“However this plays out, China is going to lose face, since it has made its threats publicly. And India is going to come out looking like a credible and reliable partner for Bhutan”, says a general, speaking on condition of anonymity.
Asked about the possibility of China’s People’s Liberation Army (PLA) launching military operations against India, as Beijing has hinted, Indian generals are sanguine.
“There is no military mobilisation by China, nor will the Indian military mobilise unless war becomes imminent. If it comes to fighting, we are prepared to shed blood to uphold the India-Bhutan cooperation agreement. That would only raise our credibility in Thimphu’s eyes”, says a senior military planner.
“But that will not happen. The Chinese know they can achieve no military goal. They are smart enough to realise they have miscalculated badly”, he adds.
On Wednesday, Foreign Secretary S Jaishankar admitted to a parliamentary panel that diplomatic negotiations are underway, both in Beijing and New Delhi, to resolve the month-old crisis.
On June 16, after Chinese road construction crews entered Doklam – an 89-square kilometre patch claimed by both Bhutan and China – Indian troops also crossed into Doklam and physically blocked Chinese road construction activity. Since then, hundreds of Indian and Chinese soldiers built up there, deployed eyeball-to-eyeball, initially igniting apprehensions of a shooting war.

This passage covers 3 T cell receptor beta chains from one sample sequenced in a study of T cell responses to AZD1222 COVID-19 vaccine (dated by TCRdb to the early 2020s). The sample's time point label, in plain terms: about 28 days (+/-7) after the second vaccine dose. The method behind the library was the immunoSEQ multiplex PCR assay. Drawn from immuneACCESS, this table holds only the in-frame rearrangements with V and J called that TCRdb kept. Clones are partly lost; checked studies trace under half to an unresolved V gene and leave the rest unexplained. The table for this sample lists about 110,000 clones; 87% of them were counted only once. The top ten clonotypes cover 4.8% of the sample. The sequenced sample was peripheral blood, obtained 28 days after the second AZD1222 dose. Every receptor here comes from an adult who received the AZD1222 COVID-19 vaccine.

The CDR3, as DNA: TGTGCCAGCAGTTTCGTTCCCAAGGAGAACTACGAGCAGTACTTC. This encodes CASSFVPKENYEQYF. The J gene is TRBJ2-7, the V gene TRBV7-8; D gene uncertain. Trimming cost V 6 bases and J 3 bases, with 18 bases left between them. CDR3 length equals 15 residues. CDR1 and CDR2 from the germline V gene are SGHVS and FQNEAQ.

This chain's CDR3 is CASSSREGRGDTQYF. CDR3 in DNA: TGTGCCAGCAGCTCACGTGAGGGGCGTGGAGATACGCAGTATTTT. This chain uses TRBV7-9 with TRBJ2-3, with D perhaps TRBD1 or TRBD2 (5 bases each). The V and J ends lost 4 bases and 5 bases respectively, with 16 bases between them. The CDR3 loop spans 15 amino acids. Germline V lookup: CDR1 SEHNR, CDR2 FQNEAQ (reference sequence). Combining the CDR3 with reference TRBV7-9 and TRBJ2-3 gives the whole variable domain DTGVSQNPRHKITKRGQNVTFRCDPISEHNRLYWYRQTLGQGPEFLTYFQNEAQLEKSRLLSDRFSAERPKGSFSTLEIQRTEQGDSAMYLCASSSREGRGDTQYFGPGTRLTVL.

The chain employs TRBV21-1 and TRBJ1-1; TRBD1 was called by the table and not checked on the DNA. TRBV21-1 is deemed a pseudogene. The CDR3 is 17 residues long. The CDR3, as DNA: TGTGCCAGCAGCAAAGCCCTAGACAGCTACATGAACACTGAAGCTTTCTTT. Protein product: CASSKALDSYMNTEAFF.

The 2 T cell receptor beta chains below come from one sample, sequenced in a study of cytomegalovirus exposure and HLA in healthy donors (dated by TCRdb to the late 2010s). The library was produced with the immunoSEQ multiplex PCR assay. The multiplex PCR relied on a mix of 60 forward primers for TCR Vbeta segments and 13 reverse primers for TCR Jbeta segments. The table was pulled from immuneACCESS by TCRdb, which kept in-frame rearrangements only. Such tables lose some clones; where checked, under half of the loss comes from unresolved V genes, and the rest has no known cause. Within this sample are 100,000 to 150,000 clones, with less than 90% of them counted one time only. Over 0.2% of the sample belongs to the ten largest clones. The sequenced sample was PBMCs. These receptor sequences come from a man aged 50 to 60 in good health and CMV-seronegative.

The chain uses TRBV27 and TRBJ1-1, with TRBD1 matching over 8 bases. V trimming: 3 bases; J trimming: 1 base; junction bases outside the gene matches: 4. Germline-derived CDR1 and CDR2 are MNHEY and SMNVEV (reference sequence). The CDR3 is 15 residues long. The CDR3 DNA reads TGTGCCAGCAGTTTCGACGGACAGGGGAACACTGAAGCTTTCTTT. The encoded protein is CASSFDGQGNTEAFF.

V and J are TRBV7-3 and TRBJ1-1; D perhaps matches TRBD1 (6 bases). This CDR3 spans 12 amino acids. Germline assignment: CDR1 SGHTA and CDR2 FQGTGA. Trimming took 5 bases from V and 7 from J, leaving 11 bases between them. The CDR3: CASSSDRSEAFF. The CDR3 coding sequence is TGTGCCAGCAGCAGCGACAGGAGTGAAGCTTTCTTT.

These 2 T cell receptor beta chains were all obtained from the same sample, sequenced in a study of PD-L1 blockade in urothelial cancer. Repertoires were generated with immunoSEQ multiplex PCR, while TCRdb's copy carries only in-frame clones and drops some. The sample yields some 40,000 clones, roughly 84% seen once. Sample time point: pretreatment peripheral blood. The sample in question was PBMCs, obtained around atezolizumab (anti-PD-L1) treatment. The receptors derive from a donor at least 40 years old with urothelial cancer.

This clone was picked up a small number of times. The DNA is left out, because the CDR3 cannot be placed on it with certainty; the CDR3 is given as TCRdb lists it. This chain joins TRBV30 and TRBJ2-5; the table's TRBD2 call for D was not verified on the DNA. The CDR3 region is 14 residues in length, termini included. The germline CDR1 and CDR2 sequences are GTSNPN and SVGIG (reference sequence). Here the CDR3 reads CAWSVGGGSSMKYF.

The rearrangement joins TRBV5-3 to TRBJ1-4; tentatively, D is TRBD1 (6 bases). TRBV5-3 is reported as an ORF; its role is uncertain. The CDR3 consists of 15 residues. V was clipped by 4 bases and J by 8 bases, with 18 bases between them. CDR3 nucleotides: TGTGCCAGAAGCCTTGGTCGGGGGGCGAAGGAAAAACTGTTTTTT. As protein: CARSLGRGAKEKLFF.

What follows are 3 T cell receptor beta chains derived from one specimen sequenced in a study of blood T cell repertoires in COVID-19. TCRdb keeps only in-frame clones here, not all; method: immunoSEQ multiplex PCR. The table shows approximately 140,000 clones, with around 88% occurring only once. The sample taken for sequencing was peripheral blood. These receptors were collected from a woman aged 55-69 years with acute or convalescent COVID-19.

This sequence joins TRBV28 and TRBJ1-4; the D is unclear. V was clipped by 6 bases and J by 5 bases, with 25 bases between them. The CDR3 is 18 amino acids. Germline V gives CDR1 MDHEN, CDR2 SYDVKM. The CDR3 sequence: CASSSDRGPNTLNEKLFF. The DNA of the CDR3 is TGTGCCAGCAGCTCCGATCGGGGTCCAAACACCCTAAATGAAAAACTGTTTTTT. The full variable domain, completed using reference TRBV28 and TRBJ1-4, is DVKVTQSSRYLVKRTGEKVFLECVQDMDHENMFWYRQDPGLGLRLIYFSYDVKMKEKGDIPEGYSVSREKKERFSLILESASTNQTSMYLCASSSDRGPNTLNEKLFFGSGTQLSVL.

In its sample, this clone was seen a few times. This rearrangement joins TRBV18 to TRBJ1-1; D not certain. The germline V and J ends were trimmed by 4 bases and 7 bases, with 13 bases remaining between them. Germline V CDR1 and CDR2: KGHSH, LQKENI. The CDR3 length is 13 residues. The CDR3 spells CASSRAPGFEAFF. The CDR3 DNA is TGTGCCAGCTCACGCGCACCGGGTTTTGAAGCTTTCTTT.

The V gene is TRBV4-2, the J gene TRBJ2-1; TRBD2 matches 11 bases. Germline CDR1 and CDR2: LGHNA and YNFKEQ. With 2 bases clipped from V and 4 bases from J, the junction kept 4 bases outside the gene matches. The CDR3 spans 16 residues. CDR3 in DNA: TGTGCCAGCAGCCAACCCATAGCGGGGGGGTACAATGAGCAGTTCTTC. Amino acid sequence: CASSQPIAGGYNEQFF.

Over the past week, however, as diplomatic discussions on de-escalation have moved along, Beijing’s foreign ministry spokespersons and government-controlled media have noticeably toned down the aggressive rhetoric they had earlier adopted.
Until last week, China’s foreign ministry insisted that a unilateral Indian withdrawal from Doklam was “the precondition for any meaningful dialogue between the two sides”. On June 6, Beijing threatened: “We once again urge the Indian side to immediately pull all of the troops that have crossed the boundary back to its own side before the situation gets worse with more serious consequences.”
On Tuesday, however, questioned about a briefing that China’s foreign ministry had given to diplomats in Beijing, a government spokesperson answered more benignly: “People will reach the just conclusion. If Indian wants to achieve its political purposes by sending military personnel across demarcated boundary, China urges India better not to do so.”
China’s media too is noticeably softening its stance from early June, when mouthpieces like the Global Times and Xinhua threatened India with a repeat of the 1962 military defeat. Over the weekend, China Central Television (CCTV) broadcast high-altitude, live fire exercises by a PLA brigade, without mentioning that the drills took place before the Doklam incident began.
This week, articles on the Doklam faceoff have been fewer in number. On Tuesday, after Pakistan’s “Dunya News” – a 24-hour, Urdu language television news channel –concocted news that a Chinese rocket attack in Sikkim had killed more than 150 Indian soldiers, Chinese media dismissed the report as “baseless”.
In India, even as the media keeps the spotlight on Doklam, the government is keeping a level tone. On Wednesday, Foreign Secretary S Jaishankar reportedly told a parliamentary panel that hypernationalism and the media spotlight had inflated the crisis out of proportion.